Jura Distillery: What Makes It Unique
Some may sniff, but Jura Distillery and its whiskies are truly remarkable. This short article promises to give you a complete understanding of the distillery and the philosophy underlying its whole range. By the time you get to the final sentence, you’ll understand what Jura is really all about, and why you should be paying attention to its range.
Jura is a distillery that evokes strong views. The critics can be quite scathing. Their criticism lies in what they claim it could be. Consider the following: this is a distant, nearly inaccessible island off the west coast of Scotland, an island so windy, it’s barely possible to walk on it without being blown off – absolutely true. It’s guarded by a dangerous whirlpool, the Corryvreckan. It has only one road, one pub, one shop and of course only one distillery. Surely…
Surely, it should be making saintly, cosseted, peated whiskies which have slumbered for many years in damp Atlantic warehouses, and then end up being nosed by serious men in tulip-shaped whisky glasses, and yet what do we see?
Jura’s vast range of single malt whiskies can be found at affordable prices in every supermarket in the land – horror of horrors!
Critics argue that if it just disciplined itself and produced a smaller range, it could give us better whiskies. Some even argue that it should be making more peated expressions given its very close proximity to Islay.
This argument misunderstands the uniqueness of Jura.
Jura Distillery: A Human Story
To understand the uniqueness of Jura Distillery and its whiskies, you need to understand its history. Jura is not an ivory tower distillery. It is the very heart of the island. It deeply involves its community. It is one of the most human distilleries around, and that influences its taste and flavour.
Jura Distillery: A Distillery Built for the People by the People
In understanding the reason for the building of the distillery and its choice of stills, we get to understand the real uniqueness of Jura.
The distillery is very old. It was founded in 1810, and it was visited by the famous Victorian whisky historian Alfred Barnard. Alfred wrote that the distillery produced a heavily peated whisky, similar to its closely neighbouring Islay. The stills were small, producing a heavily robust and concentrated spirit.
The distillery fell into disuse many times. Its longest period of disuse was between 1900 to 1963. In the 1950s, Robin Fletcher and Tony Riley-Smith, two local estate owners, wanted to revitalise the local community, bringing in new life and retaining the old community. They were not romantics trying to restore an antique distillery; they wanted to stop the depopulation of their island.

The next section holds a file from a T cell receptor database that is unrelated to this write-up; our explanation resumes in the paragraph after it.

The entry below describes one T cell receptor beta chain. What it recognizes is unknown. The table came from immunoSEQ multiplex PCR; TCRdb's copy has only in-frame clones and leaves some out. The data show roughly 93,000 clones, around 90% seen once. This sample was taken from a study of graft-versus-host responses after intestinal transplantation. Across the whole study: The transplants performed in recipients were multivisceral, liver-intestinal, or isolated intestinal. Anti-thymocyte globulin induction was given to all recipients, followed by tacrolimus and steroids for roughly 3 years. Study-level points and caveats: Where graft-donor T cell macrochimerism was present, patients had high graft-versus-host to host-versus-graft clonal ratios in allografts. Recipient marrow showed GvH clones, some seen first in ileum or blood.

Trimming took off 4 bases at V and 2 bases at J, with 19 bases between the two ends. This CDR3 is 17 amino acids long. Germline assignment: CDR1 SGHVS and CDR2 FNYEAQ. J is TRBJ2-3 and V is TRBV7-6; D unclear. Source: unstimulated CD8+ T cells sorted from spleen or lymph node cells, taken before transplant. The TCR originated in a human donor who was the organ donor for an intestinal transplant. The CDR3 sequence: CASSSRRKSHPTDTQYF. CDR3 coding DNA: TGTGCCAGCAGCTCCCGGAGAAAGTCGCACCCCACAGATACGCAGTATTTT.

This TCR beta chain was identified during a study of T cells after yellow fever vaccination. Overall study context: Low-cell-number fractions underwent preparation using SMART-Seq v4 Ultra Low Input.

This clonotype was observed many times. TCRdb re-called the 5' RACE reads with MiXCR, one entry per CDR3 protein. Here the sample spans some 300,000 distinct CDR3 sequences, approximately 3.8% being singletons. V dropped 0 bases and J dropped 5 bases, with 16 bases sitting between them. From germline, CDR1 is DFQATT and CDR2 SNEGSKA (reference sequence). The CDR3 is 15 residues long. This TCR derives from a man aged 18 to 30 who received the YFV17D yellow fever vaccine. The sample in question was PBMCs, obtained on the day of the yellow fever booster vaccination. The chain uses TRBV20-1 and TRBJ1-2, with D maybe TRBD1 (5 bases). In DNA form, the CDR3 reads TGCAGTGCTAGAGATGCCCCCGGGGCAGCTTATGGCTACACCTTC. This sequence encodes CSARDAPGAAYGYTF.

They rebuilt the present distillery and installed the second tallest stills in Scotland, rejecting the use of smaller stills it had from its Victorian days. The distillery reopened in 1963.
It’s important to understand that the distillery was built for the people of the island. The choice of tall stills allowed the distillery to create a lighter and more accessible whisky – a whisky more in tune with the time. Jura is ultimately for people, and it’s made by its people. It produces single malt whiskies that are pleasing, accessible and easy to drink. It’s not for nothing that Jura has been named for both 2021 and 2022:
The UK’s No.1 Top Single Malt Brand
I remember my younger brother’s delight in introducing me to Jura. ‘Try this,’ he said to me. ‘It’s quite different from your usual single malt.’ And indeed it was, and this is down to its unique method of creation.
What Makes a Jura?
We know what makes a Jura: at its essence, it’s the tall stills and the American oak bourbon casks.
The stills are 25ft tall, making them the second tallest in Scotland. The stills, additionally, have a constricting piece, like a Victorian corset, just above its kettle – the bulbous part of the still. This means that there is a lot of copper contact and reflux, creating a very light, delicate, floral and fruity new-make spirit.
The climate is absolutely unique for getting a very even and balanced maturation in the warehouses. This is because despite not rising above 10°C in summer, the average temperature is around 6°C in the winter.
What you get is a very clean, vibrant and fruity spirit that is much loved nowadays, but that doesn’t stop the distillery from going wild and expressing itself.
So Many Ways to Express Something Delightful
One of the great things about Jura Distillery is its large range of expressions. After first being aged in bourbon casks, to receive a lovely vanilla, caramel, cinnamon and nutmeg sweetness, they are finished in many different and innovative ways.
Some are finished in red wine casks, rum casks, rye casks and even ale casks. Jura is eager to democratise the experience of enjoying single malts in their many different expressions.
The Final Secret of Jura Distillery
If you should ever visit Jura and experience the distillery’s visitor centre, the staff make a point of not telling people what they’re tasting during a tasting session. They want people to tell them what they’re tasting.
This democracy and respect for people have led Jura to accomplish something remarkable: they have an enormous production capacity of 2.2 million litres a year, and despite that, not a drop goes into a blend. This is very unusual. In some of the very best distilleries in Scotland, only a very small amount becomes single malts. Most of their whisky becomes part of blends.
People want Jura’s single malts so much that they have none left over for blends!
Jura is a difficult island to access. It’s not easy to make whisky there. They have a single road, a single shop and a single distillery where its people make a singular single malt whisky enjoyed by people across the whole world.